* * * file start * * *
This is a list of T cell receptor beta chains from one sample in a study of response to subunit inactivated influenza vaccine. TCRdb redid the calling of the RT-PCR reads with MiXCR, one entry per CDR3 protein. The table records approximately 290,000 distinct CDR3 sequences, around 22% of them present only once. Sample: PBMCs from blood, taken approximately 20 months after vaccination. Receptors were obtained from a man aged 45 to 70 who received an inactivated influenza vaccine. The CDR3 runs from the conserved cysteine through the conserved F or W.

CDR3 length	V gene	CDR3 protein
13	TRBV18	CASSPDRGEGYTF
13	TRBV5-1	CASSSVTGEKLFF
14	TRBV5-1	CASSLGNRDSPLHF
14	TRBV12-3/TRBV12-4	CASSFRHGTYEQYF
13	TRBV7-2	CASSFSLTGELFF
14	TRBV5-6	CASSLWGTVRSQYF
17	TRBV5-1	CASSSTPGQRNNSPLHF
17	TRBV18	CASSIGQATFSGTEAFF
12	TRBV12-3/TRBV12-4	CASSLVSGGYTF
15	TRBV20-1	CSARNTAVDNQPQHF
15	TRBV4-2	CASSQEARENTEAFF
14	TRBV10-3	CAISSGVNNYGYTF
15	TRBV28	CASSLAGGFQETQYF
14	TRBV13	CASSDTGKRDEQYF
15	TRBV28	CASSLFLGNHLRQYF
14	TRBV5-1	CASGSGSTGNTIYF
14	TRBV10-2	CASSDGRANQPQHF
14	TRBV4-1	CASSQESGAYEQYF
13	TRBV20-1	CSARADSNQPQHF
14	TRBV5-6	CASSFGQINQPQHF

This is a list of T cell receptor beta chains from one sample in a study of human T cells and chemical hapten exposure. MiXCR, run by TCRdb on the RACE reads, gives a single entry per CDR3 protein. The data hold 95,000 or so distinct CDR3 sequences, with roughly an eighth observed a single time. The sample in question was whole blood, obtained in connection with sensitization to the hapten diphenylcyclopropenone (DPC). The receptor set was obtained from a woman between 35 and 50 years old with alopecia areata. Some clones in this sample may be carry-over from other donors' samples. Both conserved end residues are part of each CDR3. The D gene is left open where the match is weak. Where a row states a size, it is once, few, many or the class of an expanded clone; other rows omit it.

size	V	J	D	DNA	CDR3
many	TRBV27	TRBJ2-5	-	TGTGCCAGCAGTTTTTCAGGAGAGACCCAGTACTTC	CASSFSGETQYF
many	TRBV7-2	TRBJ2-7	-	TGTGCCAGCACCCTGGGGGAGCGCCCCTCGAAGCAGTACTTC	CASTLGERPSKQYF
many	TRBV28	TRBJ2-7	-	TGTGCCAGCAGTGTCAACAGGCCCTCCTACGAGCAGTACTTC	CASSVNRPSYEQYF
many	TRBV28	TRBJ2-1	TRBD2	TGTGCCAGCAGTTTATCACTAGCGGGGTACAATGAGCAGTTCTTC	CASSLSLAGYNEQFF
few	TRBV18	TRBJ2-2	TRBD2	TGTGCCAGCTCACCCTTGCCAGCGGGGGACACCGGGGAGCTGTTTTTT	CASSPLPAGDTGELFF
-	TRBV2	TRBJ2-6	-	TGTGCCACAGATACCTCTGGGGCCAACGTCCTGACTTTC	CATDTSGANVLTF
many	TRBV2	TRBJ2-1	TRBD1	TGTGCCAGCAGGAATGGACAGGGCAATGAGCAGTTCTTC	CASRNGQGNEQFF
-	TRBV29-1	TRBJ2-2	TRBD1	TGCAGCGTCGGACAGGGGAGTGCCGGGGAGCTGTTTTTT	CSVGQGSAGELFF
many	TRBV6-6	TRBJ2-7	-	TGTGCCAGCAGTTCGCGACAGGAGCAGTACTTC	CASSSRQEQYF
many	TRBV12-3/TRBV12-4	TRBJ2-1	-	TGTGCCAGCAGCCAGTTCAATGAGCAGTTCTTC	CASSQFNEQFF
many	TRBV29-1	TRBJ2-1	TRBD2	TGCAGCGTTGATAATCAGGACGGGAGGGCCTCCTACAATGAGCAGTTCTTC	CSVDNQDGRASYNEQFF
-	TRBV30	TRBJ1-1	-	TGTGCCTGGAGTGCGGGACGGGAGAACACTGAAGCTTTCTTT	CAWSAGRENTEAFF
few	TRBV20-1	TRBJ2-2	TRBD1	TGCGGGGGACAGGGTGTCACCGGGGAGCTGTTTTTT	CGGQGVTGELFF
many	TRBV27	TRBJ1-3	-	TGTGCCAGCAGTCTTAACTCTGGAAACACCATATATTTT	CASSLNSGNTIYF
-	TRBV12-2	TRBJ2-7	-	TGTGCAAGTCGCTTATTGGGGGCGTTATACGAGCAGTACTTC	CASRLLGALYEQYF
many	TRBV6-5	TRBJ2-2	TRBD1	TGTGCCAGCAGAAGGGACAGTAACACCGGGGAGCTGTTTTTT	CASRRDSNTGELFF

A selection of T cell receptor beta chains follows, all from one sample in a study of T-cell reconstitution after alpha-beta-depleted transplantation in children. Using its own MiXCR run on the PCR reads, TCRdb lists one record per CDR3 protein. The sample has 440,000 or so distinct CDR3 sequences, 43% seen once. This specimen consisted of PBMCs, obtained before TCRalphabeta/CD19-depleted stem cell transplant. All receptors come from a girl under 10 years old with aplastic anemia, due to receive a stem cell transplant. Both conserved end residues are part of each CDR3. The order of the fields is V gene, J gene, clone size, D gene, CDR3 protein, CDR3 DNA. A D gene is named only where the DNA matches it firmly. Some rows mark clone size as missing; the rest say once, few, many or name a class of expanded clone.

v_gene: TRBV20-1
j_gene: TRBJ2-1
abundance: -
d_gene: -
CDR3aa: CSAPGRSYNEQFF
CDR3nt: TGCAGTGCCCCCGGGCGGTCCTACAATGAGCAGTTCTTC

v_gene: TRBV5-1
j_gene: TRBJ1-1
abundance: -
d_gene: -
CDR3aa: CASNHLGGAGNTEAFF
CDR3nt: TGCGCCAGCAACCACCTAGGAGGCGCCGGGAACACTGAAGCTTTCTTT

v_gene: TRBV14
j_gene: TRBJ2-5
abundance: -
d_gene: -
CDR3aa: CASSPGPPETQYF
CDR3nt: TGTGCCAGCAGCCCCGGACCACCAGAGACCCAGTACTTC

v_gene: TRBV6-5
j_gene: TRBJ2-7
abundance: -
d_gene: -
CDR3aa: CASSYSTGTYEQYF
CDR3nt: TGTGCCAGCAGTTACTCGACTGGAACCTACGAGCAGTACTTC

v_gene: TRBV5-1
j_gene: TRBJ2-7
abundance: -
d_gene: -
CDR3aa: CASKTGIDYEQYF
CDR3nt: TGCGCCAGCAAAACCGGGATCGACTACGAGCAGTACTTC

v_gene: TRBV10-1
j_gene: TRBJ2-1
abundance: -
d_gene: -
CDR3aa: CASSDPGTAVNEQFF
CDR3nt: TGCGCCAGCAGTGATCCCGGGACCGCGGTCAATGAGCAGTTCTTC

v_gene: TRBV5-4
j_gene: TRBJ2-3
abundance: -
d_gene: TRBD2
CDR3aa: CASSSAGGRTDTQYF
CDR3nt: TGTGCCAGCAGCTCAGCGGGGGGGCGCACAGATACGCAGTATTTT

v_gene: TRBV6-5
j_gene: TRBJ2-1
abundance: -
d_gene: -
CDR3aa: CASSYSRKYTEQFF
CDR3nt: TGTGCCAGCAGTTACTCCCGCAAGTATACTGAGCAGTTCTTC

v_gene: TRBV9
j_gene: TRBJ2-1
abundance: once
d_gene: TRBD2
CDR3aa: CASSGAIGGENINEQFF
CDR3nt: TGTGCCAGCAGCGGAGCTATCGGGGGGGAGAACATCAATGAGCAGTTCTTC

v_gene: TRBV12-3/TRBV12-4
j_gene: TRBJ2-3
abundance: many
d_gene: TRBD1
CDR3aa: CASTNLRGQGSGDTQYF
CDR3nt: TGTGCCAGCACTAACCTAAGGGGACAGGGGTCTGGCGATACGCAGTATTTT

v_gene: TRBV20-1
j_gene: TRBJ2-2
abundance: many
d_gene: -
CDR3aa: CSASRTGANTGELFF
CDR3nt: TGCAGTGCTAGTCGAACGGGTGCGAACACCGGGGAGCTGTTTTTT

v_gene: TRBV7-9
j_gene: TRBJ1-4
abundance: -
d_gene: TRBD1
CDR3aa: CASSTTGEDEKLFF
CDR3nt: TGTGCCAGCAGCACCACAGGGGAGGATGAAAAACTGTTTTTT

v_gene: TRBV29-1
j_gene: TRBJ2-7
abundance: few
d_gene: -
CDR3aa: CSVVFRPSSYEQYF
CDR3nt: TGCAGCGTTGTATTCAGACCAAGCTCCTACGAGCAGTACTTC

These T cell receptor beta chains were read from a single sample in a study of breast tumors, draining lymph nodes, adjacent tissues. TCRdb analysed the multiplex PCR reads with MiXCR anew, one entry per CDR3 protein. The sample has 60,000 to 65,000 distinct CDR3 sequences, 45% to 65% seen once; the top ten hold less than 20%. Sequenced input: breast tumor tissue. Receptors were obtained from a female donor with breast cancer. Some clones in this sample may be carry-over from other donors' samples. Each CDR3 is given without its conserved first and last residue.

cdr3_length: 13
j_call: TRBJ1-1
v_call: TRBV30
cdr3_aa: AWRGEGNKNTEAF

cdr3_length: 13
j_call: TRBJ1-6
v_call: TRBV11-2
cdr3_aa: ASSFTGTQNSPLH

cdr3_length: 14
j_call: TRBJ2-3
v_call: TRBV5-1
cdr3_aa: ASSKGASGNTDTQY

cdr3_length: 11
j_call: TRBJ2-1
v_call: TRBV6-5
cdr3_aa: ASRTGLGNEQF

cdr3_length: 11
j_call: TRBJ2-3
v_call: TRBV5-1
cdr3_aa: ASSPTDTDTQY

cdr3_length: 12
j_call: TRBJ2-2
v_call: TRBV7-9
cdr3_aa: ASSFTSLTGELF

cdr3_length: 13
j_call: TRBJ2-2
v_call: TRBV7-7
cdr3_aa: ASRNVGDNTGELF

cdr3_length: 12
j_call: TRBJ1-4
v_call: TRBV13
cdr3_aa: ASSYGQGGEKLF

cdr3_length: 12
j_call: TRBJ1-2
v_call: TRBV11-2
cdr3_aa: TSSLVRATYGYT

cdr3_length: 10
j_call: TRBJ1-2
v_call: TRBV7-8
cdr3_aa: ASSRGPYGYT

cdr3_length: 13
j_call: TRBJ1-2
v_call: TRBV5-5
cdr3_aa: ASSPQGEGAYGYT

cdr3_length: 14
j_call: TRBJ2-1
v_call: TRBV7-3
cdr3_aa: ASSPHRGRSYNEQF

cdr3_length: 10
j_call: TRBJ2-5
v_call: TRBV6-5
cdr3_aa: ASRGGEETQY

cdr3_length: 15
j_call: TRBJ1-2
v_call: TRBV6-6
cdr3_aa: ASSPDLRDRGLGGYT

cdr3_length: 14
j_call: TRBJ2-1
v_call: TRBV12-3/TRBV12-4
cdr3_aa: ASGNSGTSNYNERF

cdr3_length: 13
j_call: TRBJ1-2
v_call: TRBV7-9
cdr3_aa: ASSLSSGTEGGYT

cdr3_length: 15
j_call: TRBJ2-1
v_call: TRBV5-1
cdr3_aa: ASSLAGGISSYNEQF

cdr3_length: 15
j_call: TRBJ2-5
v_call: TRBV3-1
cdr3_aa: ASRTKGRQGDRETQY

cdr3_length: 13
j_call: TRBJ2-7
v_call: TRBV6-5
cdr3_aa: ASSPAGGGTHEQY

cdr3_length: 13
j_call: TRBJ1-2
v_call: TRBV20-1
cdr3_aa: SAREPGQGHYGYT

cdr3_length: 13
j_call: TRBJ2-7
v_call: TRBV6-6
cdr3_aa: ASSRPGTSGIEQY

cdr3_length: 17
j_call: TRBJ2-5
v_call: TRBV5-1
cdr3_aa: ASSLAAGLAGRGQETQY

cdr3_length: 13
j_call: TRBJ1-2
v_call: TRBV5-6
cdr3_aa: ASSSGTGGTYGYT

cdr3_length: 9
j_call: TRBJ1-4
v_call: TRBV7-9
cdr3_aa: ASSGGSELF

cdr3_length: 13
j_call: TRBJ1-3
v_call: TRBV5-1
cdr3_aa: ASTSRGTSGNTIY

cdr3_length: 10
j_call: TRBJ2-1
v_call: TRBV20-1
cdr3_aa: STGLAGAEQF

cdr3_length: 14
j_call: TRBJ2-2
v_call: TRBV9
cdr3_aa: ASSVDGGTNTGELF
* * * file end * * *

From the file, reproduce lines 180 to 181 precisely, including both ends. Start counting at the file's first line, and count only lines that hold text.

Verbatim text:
cdr3_aa: ASGNSGTSNYNERF

cdr3_length: 13